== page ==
Lupinus bicolor

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Range: Southern coastal British Columbia south to northwestern Baja California

 

This miniature lupine is known by several names, including, literally, Miniature Lupine, Bicolor Lupine, Lindley’s Annual Lupine, Pygmy Lupine, or just Annual Lupine. A West Coast native, this species inhabits dry or well-draining open spaces such as meadows, rocky hillsides, or disturbed patches of land from sea level to almost 3,000 meters (though most commonly below 1,000 m). Plants tend to grow to a maximum of 45 cm tall (not including the inflorescences), with a short, pubescent stem from which leaves up to 8 cm long sprout semi-alternately, eventually forming a mildly bushy radial growth pattern. The leaves consist of a long, pubescent narrow petiole, ending in a peltate spread of oblanceolate leaflets numbering 5-9 typically, the smallest leaflets toward the center of the plant and longer distally. The stems may occasionally branch, and each branch will end in an inflorescence up to 8 cm tall, tipped in a dense cluster of long green or reddish bracts that shelter the flower buds. The cluster lengthens as the flowers and eventually pods develop, each bloom with an upward-curved top lip and two clasping lower lobes that form a “keel” surrounding the reproductive structures. Coloration is typically a rich indigo-blue to indigo-violet, the upper lobe with a lighter central patch that opens white and may remain white as the flower ages or may darken to pink or light violet. Pea-like seedpods develop afterward, containing between 1-6 small, hard seeds. Several varieties have been described, though are of questionable validity.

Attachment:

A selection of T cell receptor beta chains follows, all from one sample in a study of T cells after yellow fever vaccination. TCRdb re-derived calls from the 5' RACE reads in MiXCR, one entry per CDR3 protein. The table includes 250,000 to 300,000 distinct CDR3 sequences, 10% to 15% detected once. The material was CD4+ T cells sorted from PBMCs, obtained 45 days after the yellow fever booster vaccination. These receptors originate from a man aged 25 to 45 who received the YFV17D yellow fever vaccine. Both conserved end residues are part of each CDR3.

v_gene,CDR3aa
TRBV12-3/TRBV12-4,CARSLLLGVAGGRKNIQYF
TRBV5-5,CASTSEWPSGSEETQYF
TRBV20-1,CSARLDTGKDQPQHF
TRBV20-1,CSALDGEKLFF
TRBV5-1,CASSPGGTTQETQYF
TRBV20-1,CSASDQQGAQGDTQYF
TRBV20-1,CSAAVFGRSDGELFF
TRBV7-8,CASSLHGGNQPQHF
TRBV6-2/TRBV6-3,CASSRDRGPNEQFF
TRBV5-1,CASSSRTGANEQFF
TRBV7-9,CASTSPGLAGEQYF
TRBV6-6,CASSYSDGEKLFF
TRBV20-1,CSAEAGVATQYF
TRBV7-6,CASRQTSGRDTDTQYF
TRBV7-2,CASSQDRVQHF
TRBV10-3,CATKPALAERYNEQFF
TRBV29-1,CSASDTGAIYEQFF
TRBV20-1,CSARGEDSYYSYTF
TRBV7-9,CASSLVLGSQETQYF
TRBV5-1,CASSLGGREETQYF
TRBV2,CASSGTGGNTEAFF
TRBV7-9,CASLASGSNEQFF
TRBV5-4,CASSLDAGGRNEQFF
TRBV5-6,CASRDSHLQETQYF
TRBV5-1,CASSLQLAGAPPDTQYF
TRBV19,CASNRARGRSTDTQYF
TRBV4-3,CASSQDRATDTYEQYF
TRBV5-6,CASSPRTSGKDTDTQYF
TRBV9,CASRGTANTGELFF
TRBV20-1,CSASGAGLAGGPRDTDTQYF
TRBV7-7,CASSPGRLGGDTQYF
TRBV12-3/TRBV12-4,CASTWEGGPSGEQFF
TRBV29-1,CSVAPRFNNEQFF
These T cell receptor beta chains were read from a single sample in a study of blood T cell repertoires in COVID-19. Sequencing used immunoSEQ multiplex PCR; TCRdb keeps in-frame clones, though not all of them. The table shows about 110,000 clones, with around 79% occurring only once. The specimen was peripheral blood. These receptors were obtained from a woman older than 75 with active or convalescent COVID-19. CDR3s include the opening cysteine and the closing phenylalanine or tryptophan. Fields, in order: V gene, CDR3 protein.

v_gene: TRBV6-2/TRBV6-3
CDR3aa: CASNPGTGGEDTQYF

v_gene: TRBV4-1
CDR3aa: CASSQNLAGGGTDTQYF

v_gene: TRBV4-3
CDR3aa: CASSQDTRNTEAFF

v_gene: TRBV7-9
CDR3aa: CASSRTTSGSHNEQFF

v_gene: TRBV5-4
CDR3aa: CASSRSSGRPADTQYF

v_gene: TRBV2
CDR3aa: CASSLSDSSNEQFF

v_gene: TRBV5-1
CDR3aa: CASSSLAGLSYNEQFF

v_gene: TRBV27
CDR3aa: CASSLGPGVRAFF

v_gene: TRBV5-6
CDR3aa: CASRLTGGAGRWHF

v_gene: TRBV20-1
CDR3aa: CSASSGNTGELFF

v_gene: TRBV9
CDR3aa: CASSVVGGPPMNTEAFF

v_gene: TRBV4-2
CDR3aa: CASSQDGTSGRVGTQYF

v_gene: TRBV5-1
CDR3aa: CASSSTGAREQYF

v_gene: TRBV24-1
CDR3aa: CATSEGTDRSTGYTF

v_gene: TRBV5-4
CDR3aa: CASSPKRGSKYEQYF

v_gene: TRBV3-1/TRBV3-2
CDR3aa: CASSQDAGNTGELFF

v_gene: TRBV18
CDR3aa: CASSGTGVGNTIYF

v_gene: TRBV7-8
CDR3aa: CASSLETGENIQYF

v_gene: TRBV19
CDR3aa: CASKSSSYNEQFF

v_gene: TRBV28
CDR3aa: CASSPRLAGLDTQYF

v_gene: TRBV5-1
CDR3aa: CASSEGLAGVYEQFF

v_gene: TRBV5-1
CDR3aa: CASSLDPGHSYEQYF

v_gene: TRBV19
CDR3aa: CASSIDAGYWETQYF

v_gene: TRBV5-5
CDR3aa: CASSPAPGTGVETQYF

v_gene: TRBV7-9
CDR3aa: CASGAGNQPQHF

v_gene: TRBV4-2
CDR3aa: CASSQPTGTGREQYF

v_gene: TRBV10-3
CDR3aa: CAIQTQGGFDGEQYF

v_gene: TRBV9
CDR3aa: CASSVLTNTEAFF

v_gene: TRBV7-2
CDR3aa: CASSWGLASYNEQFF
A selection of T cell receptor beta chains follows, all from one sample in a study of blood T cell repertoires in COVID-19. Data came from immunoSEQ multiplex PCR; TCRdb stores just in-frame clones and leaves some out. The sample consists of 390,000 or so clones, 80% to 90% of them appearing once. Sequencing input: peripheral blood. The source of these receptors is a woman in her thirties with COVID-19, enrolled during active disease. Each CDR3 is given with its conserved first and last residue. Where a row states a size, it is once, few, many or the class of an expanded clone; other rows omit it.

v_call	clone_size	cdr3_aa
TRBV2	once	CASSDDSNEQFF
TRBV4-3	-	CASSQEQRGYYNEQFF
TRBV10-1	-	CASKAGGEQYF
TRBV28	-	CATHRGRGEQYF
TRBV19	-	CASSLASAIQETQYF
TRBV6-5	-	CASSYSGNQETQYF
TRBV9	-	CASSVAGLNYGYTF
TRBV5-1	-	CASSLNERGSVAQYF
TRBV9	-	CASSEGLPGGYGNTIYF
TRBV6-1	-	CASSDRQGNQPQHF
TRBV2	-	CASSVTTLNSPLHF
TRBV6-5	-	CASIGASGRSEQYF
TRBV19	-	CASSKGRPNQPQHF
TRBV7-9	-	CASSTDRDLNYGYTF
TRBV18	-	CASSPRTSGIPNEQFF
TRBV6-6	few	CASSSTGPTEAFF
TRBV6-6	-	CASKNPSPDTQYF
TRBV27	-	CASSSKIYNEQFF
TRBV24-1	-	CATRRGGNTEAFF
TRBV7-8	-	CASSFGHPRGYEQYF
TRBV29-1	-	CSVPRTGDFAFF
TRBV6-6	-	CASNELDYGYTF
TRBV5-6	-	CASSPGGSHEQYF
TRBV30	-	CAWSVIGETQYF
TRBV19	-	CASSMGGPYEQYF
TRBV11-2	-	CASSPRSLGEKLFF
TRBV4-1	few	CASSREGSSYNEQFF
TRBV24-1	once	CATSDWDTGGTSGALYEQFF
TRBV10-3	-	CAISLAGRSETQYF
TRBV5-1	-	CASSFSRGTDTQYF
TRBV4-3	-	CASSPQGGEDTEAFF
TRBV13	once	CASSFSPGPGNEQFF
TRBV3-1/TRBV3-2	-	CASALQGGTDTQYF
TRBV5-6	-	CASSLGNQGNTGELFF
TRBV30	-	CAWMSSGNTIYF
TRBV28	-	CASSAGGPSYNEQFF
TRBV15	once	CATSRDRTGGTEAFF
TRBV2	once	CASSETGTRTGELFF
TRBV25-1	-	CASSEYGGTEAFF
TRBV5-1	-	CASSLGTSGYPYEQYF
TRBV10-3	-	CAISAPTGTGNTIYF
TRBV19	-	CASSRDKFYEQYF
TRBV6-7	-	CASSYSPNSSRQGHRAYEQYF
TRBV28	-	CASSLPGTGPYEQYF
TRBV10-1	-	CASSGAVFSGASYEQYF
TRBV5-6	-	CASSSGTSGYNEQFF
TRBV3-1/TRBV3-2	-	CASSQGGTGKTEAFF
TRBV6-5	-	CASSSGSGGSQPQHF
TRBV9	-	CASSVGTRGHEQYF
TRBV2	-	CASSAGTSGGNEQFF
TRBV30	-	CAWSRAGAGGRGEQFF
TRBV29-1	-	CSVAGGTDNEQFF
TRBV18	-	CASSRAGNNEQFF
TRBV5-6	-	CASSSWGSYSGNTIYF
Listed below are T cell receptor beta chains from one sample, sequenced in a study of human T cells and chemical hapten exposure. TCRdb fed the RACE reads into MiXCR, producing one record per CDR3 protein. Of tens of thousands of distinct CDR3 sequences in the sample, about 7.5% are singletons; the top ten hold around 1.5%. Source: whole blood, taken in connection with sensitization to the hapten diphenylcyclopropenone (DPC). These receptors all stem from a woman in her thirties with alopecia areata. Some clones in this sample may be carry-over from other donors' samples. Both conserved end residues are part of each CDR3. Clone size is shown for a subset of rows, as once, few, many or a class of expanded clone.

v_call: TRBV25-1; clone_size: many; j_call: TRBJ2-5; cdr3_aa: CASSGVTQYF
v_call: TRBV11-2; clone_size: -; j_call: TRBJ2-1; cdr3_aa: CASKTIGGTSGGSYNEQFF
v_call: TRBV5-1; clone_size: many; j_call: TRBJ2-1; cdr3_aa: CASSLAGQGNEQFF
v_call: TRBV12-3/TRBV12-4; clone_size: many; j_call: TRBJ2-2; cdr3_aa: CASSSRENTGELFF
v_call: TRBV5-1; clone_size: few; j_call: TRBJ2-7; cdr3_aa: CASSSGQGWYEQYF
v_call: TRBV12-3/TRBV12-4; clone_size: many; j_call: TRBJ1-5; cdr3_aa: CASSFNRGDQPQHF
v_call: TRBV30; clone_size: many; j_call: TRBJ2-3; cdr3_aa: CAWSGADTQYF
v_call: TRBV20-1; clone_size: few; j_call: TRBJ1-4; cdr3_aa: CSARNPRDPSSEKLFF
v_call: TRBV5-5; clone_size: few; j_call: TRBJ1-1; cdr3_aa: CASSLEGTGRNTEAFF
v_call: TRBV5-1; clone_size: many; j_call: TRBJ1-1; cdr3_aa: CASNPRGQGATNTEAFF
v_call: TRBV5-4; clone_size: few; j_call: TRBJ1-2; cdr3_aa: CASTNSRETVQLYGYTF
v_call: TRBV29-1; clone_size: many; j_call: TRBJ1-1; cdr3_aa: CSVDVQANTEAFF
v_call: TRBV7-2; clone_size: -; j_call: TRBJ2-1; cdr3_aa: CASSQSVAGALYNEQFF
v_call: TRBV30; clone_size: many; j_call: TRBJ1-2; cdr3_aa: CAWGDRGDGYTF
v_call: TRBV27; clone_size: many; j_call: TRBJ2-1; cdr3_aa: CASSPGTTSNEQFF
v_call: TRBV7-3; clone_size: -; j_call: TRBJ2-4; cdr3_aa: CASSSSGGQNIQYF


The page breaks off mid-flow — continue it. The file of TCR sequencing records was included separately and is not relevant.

Cultivation: Grow in a rich but well-draining potting soil (will tolerate and enrich poor soils however), kept only just moist to mildly damp (avoid being soaking wet, but don’t allow to dry out completely). Temperatures should remain above freezing throughout the intended growing season, as plants will die when frost hits, but this species can tolerate temperatures reaching 100°F with some protection or shade. Sow seeds just below the soil surface; very old stored seeds may benefit from a light scarification or treatment with a brief hot water soaking. Grow in bright dappled light to full sun.

 

Lifespan and reproduction: annual. Reproduces through seeds only.

 

Sources: https://calscape.org/Lupinus-bicolor-()

https://en.wikipedia.org/wiki/Lupinus_bicolor

https://www.wildflower.org/plants/result.php?id_plant=lubi

https://www.gardenia.net/plant/lupinus-bicolor

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Vegetative growth habit of L. bicolor. During hot or windy periods the leaflets may fold up closed to reduce moisture loss.

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Close-up of flowers, showing the very hairy calyces (much like the rest of the plant) which protect the buds, and multi-colored nature of the flowers as they age.

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The same flowers frequently change color with age; opening white on the highlights, these spots often age to pink or purple.